I didn't grow up watching horror movies, and until recently never thought I was missing out on anything. Horror is the only genre that seems acceptable to completely opt out of -- people don't say they never watch action films, or never watch period dramas, but I have plenty of friends who categorically refuse to … Continue reading Christine VS 80’s Round 4: Horror Edition
Moving forward into the post-millennium era of the Coens' work, I wasn't expecting any of the more recent films to affect me as deeply as the one-two cinematic punch of Fargo and The Big Lebowski, but I was floored by revisiting 2000's O Brother, Where Art Thou. The Coens' films are frequently accused of being cynical, sardonic genre pastiches, … Continue reading The Coen Project Part 8: O Brother, Where Art Thou?
I haven’t officially signed up for the church of Dudeism, but I'll admit I'm a bit of a Lebowski fanatic. I've spent more time than anyone should trying to figure out what books the Dude has on his coffee table, and I own an (almost) exact replica of the Dude's Pendleton sweater. Despite these patterns … Continue reading The Coen Project Part 7: The Big Lebowski
In my mind, I draw a dividing line in the filmography of the Coen Brothers at Fargo, the blood-soaked, comedic take on the police thriller genre set in the filmmakers' native Minnesota. While my appreciation for the Coens' earlier work has grown over the course of writing this series, Fargo is the first of a … Continue reading The Coen Project Part 6: Fargo
After a string of critical if not financial hits, the Coen Brothers had built up a solid reputation in the industry. Their success caught the attention of the successful action movie producer Joel Silver, whose credits included Predator, Lethal Weapon, and Die Hard. Given an opportunity by Silver to work with a significantly larger budget, Joel … Continue reading The Coen Project Part 5: The Hudsucker Proxy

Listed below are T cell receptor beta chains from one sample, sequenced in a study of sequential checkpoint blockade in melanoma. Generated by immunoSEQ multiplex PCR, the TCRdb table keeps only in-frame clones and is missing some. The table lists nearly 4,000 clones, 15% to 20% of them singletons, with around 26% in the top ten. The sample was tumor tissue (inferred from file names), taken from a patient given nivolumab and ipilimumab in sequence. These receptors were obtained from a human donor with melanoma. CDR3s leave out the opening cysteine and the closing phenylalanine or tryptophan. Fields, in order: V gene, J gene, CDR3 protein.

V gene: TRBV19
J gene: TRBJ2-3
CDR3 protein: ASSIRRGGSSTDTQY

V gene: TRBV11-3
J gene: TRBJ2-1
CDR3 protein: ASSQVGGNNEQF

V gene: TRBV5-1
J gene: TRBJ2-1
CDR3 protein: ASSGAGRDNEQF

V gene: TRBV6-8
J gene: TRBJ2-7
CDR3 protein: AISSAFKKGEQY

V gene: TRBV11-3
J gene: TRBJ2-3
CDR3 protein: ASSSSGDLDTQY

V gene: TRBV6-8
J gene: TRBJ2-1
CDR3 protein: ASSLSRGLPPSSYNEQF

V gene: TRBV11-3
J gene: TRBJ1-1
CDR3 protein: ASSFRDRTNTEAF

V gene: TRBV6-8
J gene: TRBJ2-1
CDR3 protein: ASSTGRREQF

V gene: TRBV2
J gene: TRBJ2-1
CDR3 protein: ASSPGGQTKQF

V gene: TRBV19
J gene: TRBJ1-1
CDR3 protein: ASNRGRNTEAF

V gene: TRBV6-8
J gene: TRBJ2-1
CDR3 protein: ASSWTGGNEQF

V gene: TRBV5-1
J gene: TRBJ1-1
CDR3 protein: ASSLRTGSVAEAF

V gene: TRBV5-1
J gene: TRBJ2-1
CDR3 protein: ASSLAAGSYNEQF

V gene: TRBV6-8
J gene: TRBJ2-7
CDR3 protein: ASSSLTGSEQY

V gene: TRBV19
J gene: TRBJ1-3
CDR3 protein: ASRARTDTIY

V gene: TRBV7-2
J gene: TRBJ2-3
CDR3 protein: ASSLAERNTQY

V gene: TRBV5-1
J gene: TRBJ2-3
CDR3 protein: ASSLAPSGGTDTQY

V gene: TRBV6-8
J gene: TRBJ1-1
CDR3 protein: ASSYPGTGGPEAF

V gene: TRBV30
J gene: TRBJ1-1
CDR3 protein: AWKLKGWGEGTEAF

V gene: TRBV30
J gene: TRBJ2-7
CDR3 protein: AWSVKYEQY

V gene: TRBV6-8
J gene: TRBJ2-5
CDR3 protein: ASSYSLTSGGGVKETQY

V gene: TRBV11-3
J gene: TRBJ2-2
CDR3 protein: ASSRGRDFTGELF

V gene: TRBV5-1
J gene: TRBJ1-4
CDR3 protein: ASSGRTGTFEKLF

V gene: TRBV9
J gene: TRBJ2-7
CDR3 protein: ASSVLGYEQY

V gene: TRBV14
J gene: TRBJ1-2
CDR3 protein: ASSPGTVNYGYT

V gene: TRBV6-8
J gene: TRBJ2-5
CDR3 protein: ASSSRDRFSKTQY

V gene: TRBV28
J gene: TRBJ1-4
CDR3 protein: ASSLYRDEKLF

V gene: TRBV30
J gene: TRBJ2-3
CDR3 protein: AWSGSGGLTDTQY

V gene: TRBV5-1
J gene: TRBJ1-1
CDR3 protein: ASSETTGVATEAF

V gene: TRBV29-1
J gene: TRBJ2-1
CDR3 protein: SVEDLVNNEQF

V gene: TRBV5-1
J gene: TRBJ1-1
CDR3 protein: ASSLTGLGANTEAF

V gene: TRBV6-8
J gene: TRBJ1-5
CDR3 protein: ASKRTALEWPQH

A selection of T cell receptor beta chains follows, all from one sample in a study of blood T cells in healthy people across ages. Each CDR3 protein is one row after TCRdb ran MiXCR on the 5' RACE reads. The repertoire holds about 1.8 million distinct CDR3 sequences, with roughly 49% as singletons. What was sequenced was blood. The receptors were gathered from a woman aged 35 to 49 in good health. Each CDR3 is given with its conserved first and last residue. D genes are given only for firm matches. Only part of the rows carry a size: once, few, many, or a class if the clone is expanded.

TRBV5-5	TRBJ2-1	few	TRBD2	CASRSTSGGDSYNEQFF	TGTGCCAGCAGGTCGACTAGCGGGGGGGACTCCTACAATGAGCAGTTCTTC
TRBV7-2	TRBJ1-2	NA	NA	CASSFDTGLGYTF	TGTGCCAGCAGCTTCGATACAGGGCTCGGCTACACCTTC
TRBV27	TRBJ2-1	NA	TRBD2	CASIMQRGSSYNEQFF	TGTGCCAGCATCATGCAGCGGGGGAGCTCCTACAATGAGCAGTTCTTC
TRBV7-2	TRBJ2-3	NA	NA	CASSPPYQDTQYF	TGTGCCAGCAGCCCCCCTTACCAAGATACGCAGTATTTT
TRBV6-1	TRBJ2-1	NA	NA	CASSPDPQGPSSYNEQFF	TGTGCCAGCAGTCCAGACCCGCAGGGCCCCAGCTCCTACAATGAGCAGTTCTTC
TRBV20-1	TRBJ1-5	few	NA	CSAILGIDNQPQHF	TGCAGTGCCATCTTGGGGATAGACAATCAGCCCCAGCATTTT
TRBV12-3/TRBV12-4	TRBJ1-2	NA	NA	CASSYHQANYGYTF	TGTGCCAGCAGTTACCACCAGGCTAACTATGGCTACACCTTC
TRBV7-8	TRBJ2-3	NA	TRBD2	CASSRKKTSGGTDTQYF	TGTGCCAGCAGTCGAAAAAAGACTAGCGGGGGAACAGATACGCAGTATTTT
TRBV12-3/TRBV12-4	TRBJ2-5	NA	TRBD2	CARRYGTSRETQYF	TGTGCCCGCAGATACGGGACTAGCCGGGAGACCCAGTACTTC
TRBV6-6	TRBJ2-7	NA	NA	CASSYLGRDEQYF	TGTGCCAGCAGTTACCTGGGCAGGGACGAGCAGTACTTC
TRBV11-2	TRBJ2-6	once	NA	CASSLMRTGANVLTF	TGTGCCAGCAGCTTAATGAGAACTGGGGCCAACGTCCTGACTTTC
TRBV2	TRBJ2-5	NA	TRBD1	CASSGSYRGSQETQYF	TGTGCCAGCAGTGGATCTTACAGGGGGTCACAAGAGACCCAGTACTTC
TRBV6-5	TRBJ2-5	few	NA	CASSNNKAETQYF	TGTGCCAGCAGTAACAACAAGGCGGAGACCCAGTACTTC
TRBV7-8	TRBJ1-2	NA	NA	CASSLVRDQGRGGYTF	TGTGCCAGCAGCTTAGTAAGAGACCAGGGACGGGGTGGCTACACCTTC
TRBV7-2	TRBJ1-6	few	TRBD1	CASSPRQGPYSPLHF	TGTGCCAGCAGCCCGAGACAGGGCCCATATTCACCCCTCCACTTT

As I mentioned briefly in my last post, Joel and Ethan went to New York City for a three-week break in the middle of writing Miller’s Crossing, which they were struggling to complete. While there, they wrote the script for what would become their fourth feature, Barton Fink. While the film stood on its own … Continue reading The Coen Project Part 4: Barton Fink
For their third film, the Coens took yet another genre deep-dive, this time with a Prohibition-era gangster film based loosely on Dashiell Hammett’s novel The Glass Key. Although it doesn’t skimp on the violence, Miller’s Crossing has far less interest in guns than it does in interpersonal dynamics and emotional struggle as explored through the … Continue reading The Coen Project Part 3: Miller’s Crossing